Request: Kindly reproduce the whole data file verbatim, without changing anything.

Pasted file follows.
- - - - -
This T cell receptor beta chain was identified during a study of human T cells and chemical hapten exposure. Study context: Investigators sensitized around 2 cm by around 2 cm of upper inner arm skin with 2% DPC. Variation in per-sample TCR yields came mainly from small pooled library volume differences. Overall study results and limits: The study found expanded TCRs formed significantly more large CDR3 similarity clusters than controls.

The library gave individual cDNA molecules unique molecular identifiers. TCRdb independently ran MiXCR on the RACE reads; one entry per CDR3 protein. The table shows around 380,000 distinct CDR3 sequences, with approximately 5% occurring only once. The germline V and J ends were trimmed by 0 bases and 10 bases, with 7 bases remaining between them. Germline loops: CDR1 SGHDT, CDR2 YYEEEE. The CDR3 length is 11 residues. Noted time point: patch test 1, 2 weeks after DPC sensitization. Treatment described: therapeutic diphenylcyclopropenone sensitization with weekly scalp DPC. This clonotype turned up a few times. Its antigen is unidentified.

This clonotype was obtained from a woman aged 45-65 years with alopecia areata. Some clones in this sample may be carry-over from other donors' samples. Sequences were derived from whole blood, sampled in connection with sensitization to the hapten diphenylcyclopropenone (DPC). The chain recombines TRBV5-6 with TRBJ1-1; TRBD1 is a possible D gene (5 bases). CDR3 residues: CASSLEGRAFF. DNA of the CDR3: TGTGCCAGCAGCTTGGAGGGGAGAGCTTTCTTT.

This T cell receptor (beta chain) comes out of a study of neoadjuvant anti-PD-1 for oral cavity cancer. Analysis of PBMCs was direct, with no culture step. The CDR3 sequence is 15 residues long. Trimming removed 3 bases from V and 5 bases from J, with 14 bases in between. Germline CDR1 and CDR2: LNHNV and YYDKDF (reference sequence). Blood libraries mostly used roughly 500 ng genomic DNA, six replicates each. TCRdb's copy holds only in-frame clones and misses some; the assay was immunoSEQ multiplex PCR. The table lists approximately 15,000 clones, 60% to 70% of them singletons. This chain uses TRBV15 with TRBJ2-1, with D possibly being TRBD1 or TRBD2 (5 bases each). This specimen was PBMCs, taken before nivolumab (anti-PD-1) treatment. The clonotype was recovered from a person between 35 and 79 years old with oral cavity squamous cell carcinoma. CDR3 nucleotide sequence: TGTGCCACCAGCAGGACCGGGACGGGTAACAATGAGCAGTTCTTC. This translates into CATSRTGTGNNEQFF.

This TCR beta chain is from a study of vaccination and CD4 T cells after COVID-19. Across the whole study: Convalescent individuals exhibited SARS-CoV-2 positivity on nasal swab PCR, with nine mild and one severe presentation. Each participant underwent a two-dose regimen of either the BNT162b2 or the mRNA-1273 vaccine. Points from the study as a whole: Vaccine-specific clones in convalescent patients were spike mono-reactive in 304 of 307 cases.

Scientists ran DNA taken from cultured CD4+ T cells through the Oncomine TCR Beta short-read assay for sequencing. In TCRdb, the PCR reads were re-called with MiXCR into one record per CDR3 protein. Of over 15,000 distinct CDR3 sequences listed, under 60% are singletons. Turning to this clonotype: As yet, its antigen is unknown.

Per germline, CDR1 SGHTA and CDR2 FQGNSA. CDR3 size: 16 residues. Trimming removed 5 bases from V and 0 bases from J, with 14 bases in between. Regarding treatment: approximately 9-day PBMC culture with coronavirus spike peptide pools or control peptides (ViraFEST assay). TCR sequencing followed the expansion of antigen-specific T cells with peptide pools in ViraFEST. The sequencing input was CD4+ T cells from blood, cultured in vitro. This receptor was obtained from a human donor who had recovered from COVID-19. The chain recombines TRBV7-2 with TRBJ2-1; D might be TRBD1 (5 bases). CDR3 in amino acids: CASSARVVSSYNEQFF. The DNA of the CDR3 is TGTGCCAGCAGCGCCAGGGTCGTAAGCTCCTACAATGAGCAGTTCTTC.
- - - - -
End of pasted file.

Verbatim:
This T cell receptor beta chain was identified during a study of human T cells and chemical hapten exposure. Study context: Investigators sensitized around 2 cm by around 2 cm of upper inner arm skin with 2% DPC. Variation in per-sample TCR yields came mainly from small pooled library volume differences. Overall study results and limits: The study found expanded TCRs formed significantly more large CDR3 similarity clusters than controls.

The library gave individual cDNA molecules unique molecular identifiers. TCRdb independently ran MiXCR on the RACE reads; one entry per CDR3 protein. The table shows around 380,000 distinct CDR3 sequences, with approximately 5% occurring only once. The germline V and J ends were trimmed by 0 bases and 10 bases, with 7 bases remaining between them. Germline loops: CDR1 SGHDT, CDR2 YYEEEE. The CDR3 length is 11 residues. Noted time point: patch test 1, 2 weeks after DPC sensitization. Treatment described: therapeutic diphenylcyclopropenone sensitization with weekly scalp DPC. This clonotype turned up a few times. Its antigen is unidentified.

This clonotype was obtained from a woman aged 45-65 years with alopecia areata. Some clones in this sample may be carry-over from other donors' samples. Sequences were derived from whole blood, sampled in connection with sensitization to the hapten diphenylcyclopropenone (DPC). The chain recombines TRBV5-6 with TRBJ1-1; TRBD1 is a possible D gene (5 bases). CDR3 residues: CASSLEGRAFF. DNA of the CDR3: TGTGCCAGCAGCTTGGAGGGGAGAGCTTTCTTT.

This T cell receptor (beta chain) comes out of a study of neoadjuvant anti-PD-1 for oral cavity cancer. Analysis of PBMCs was direct, with no culture step. The CDR3 sequence is 15 residues long. Trimming removed 3 bases from V and 5 bases from J, with 14 bases in between. Germline CDR1 and CDR2: LNHNV and YYDKDF (reference sequence). Blood libraries mostly used roughly 500 ng genomic DNA, six replicates each. TCRdb's copy holds only in-frame clones and misses some; the assay was immunoSEQ multiplex PCR. The table lists approximately 15,000 clones, 60% to 70% of them singletons. This chain uses TRBV15 with TRBJ2-1, with D possibly being TRBD1 or TRBD2 (5 bases each). This specimen was PBMCs, taken before nivolumab (anti-PD-1) treatment. The clonotype was recovered from a person between 35 and 79 years old with oral cavity squamous cell carcinoma. CDR3 nucleotide sequence: TGTGCCACCAGCAGGACCGGGACGGGTAACAATGAGCAGTTCTTC. This translates into CATSRTGTGNNEQFF.

This TCR beta chain is from a study of vaccination and CD4 T cells after COVID-19. Across the whole study: Convalescent individuals exhibited SARS-CoV-2 positivity on nasal swab PCR, with nine mild and one severe presentation. Each participant underwent a two-dose regimen of either the BNT162b2 or the mRNA-1273 vaccine. Points from the study as a whole: Vaccine-specific clones in convalescent patients were spike mono-reactive in 304 of 307 cases.

Scientists ran DNA taken from cultured CD4+ T cells through the Oncomine TCR Beta short-read assay for sequencing. In TCRdb, the PCR reads were re-called with MiXCR into one record per CDR3 protein. Of over 15,000 distinct CDR3 sequences listed, under 60% are singletons. Turning to this clonotype: As yet, its antigen is unknown.

Per germline, CDR1 SGHTA and CDR2 FQGNSA. CDR3 size: 16 residues. Trimming removed 5 bases from V and 0 bases from J, with 14 bases in between. Regarding treatment: approximately 9-day PBMC culture with coronavirus spike peptide pools or control peptides (ViraFEST assay). TCR sequencing followed the expansion of antigen-specific T cells with peptide pools in ViraFEST. The sequencing input was CD4+ T cells from blood, cultured in vitro. This receptor was obtained from a human donor who had recovered from COVID-19. The chain recombines TRBV7-2 with TRBJ2-1; D might be TRBD1 (5 bases). CDR3 in amino acids: CASSARVVSSYNEQFF. The DNA of the CDR3 is TGTGCCAGCAGCGCCAGGGTCGTAAGCTCCTACAATGAGCAGTTCTTC.